Real life stories
How the death of my son affected my mental health and money
My name is Garrick Prayogg, I’m a 55 year old man from the Wirral, near Liverpool. My 31 year old son was a keen boxer and took part in a charity fight in Nottingham, back in 2014. He took a blow to the head and collapsed on the ground - he was rushed to hospital. We were told that he had a bleed in the brain – he sadly died two days later.
I noticed my mental health had suffered
That severely affected me. I didn’t even know he had a fight that night. I’ve never actually been to any of his fights because I don’t like boxing as such, but as children grow up they make their own choices. It doesn’t matter what parents say, they will do what they want in the end. Receiving that news had such a dramatic impact on me.
I didn’t really cope with it, I was struggling. I didn’t sleep, I was so anxious, I had to go to the doctor and get anti-depressants and sleeping tablets prescribed because I was literally not shutting my eyes at all, I was just awake all night. There were times where I only had three hours sleep over the course of a three day period.
As a result of his death and my depression I ended up finishing working early, I took early retirement because it impacted on my ability to get up and go and do my work as an IT consultant. My work’s occupational health team recommended that I take early retirement which was a relief in a way but it also created more problems.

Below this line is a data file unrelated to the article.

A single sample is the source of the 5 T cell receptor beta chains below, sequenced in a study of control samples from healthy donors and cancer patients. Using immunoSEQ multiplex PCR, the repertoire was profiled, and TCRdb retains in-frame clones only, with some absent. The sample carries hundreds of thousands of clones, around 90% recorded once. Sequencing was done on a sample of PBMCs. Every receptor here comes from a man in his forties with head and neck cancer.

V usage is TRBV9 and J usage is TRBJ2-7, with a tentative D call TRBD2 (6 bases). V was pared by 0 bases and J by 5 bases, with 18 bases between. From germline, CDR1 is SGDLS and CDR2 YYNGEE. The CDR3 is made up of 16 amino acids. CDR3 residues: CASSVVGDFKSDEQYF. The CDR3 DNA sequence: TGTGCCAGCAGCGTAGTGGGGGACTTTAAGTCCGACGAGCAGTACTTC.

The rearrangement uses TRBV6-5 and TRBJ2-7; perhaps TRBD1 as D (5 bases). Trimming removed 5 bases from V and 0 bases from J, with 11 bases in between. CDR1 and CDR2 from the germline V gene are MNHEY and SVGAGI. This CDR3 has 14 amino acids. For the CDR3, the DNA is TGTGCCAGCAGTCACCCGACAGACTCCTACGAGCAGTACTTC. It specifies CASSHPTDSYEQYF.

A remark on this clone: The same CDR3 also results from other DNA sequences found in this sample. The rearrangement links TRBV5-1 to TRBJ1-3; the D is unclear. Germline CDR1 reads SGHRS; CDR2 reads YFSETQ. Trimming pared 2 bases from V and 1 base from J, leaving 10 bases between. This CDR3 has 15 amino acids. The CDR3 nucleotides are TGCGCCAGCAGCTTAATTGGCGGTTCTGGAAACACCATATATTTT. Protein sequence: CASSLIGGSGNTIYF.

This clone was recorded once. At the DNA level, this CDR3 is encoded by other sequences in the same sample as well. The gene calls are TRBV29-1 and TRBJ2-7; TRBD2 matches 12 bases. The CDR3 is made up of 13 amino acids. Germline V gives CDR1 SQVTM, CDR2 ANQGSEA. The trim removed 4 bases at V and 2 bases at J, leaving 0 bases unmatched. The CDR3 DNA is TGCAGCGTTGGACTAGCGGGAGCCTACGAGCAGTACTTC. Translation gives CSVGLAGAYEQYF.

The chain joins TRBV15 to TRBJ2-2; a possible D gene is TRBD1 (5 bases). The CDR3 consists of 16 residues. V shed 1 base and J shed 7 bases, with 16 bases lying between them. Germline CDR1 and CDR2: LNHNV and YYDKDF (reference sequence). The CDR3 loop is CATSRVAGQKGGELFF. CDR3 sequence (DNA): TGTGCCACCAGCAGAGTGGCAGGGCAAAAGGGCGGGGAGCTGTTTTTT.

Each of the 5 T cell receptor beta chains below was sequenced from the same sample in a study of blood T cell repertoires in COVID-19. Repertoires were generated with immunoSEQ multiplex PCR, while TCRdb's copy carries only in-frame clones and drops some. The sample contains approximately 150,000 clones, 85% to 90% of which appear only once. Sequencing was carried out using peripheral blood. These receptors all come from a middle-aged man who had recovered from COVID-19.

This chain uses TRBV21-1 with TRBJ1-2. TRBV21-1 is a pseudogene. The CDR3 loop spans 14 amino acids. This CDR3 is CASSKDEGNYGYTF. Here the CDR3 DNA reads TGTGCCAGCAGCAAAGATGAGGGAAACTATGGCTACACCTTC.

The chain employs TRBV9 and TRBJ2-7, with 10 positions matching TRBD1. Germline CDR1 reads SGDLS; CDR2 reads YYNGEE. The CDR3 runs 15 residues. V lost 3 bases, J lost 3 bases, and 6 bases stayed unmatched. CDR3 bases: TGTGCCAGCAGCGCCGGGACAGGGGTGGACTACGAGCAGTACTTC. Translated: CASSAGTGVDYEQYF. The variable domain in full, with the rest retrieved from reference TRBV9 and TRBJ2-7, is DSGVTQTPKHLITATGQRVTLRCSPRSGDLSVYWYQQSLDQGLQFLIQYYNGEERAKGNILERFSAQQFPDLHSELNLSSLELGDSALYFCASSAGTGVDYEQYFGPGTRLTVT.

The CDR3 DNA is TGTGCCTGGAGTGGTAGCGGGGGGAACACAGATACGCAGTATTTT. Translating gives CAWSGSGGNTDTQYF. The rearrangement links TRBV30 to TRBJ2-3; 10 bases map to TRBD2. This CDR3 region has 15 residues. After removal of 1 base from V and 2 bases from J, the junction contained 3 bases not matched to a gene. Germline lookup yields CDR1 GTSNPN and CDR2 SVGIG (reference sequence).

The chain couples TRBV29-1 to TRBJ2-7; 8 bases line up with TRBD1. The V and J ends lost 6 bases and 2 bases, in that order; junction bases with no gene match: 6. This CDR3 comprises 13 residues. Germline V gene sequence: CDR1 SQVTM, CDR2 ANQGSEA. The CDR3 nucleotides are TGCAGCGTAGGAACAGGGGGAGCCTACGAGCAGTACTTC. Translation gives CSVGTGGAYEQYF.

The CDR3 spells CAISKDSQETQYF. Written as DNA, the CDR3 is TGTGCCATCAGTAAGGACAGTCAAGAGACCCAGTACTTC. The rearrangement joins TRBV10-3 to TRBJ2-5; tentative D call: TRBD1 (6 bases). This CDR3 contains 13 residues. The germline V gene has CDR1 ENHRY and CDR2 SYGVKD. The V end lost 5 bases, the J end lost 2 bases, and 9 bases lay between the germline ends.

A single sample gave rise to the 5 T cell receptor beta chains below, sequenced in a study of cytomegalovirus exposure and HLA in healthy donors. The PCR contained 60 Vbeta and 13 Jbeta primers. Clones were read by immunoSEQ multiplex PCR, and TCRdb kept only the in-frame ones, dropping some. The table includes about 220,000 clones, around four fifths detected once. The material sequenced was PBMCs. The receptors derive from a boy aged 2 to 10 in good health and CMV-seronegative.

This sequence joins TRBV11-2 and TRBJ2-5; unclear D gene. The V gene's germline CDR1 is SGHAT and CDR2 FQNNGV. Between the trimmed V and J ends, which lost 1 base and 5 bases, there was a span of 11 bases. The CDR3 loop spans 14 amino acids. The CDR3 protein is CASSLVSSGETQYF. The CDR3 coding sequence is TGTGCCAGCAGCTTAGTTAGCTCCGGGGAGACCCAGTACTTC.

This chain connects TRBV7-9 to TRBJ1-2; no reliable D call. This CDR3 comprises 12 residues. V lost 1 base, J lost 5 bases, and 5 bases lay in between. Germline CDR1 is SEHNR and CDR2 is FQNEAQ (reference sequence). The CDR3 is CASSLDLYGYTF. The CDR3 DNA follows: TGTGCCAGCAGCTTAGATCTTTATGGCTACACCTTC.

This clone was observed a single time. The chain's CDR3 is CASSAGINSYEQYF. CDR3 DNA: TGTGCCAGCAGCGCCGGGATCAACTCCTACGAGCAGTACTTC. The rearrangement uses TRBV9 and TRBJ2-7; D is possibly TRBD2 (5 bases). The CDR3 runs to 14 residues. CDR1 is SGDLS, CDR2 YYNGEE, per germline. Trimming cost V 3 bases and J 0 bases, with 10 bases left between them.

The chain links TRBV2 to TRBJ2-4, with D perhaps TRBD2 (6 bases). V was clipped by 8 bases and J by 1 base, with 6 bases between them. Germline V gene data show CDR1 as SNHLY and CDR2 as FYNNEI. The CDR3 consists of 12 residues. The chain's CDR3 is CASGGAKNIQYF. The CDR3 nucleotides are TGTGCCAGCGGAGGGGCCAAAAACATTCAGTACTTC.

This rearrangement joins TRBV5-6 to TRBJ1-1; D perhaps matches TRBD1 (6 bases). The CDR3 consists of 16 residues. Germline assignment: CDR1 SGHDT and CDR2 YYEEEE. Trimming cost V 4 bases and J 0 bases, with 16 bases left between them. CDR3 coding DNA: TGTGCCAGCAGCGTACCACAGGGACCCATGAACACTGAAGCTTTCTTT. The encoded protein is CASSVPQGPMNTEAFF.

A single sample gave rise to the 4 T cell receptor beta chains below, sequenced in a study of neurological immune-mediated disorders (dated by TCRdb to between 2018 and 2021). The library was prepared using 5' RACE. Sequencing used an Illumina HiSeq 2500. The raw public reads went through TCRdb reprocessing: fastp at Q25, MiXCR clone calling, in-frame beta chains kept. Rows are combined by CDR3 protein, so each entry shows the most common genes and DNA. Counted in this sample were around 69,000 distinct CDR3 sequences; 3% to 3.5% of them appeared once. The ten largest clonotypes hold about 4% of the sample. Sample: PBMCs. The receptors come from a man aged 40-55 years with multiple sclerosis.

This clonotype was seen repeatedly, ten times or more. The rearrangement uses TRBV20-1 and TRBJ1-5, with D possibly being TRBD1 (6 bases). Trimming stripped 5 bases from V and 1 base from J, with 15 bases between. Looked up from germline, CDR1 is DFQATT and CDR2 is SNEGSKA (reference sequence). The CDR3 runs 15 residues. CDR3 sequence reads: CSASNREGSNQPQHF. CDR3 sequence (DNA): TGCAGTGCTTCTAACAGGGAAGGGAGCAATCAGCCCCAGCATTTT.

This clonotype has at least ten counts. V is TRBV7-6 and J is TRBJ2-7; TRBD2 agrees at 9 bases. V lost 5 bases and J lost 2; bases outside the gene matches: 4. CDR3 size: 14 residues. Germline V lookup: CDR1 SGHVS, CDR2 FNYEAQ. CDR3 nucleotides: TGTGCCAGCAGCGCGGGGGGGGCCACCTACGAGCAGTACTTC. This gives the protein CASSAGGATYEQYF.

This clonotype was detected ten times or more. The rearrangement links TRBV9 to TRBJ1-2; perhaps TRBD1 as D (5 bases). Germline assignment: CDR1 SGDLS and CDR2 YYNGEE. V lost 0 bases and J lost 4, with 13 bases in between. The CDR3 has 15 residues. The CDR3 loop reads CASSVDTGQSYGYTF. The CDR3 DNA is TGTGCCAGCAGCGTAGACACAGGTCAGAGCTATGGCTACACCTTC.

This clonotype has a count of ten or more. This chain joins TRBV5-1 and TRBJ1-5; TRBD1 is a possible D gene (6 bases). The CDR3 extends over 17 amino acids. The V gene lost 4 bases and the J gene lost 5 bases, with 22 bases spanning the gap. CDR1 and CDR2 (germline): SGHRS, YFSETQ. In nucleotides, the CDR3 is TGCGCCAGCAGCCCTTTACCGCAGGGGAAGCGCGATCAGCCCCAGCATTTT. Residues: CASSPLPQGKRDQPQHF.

My depression caused me to retire early
I still have issues as a result of losing my main income. Paying bills and other creditors were affected, I ran up a few grand worth of debt. I went to see my local Citizens Advice Bureau to get some help.
My creditors were writing to me every month wanting to know why they were not getting payments, they wanted payments on time and I just didn’t have the income to cover it.
The Citizen’s Advice Bureau had a specialist money advice unit who looked at my financial situation to see what payments I could honour. They then wrote to all my creditors so that I could make reduced monthly payments.
I’m now paying about 50% per month which has made such a difference to me. It now means that I don’t worry about my finances quite so much and that has helped with my depression too. I had to provide evidence that I lost my income by providing my P45 but it was a relief to know that I could at least afford to repay smaller repayments each month.
Every 12 months the creditors review my situation to see if anything has changed. I have to get up-to-date bank statements and then go through the whole process again next year. It’s hard but it is helpful to know that it will help to bring down my repayments each month.
I’ve also joined a local mental health support group as a committee member so that I can reach out to people who really don’t know where to go or where to get support which has really helped me with my own situation.
With each anniversary of my son’s death, the pain comes back. It’s been three years now and it never gets easier although I do find sharing my experience with support group members does help.
I can empathise with them too because I’ve lost a son, I’ve experienced depression, I know what it’s like. I still take anti-depressants but not as many now and the support group helps me through.